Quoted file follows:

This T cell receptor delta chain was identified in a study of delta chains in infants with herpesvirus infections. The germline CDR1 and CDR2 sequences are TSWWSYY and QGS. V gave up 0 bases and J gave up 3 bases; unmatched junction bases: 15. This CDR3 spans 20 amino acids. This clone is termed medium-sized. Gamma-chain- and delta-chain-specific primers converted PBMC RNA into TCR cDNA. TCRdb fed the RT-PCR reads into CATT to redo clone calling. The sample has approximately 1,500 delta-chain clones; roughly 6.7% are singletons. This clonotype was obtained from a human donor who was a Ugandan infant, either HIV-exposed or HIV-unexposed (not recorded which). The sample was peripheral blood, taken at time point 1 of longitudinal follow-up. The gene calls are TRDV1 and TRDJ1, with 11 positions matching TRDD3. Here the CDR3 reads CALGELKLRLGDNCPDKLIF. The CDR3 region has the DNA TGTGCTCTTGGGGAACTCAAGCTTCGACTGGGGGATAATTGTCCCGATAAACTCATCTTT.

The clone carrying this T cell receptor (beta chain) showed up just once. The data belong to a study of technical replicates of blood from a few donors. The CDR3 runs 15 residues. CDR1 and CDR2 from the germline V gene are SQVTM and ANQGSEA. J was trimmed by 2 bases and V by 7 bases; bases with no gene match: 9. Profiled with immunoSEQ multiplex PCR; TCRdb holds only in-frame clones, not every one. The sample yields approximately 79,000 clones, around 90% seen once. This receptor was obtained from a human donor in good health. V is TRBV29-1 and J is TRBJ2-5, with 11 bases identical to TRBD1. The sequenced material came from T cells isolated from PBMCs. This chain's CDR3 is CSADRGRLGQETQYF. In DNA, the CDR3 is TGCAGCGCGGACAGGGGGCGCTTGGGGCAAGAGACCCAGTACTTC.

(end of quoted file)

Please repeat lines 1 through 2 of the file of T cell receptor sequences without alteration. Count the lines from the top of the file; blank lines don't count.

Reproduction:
This T cell receptor delta chain was identified in a study of delta chains in infants with herpesvirus infections. The germline CDR1 and CDR2 sequences are TSWWSYY and QGS. V gave up 0 bases and J gave up 3 bases; unmatched junction bases: 15. This CDR3 spans 20 amino acids. This clone is termed medium-sized. Gamma-chain- and delta-chain-specific primers converted PBMC RNA into TCR cDNA. TCRdb fed the RT-PCR reads into CATT to redo clone calling. The sample has approximately 1,500 delta-chain clones; roughly 6.7% are singletons. This clonotype was obtained from a human donor who was a Ugandan infant, either HIV-exposed or HIV-unexposed (not recorded which). The sample was peripheral blood, taken at time point 1 of longitudinal follow-up. The gene calls are TRDV1 and TRDJ1, with 11 positions matching TRDD3. Here the CDR3 reads CALGELKLRLGDNCPDKLIF. The CDR3 region has the DNA TGTGCTCTTGGGGAACTCAAGCTTCGACTGGGGGATAATTGTCCCGATAAACTCATCTTT.

The clone carrying this T cell receptor (beta chain) showed up just once. The data belong to a study of technical replicates of blood from a few donors. The CDR3 runs 15 residues. CDR1 and CDR2 from the germline V gene are SQVTM and ANQGSEA. J was trimmed by 2 bases and V by 7 bases; bases with no gene match: 9. Profiled with immunoSEQ multiplex PCR; TCRdb holds only in-frame clones, not every one. The sample yields approximately 79,000 clones, around 90% seen once. This receptor was obtained from a human donor in good health. V is TRBV29-1 and J is TRBJ2-5, with 11 bases identical to TRBD1. The sequenced material came from T cells isolated from PBMCs. This chain's CDR3 is CSADRGRLGQETQYF. In DNA, the CDR3 is TGCAGCGCGGACAGGGGGCGCTTGGGGCAAGAGACCCAGTACTTC.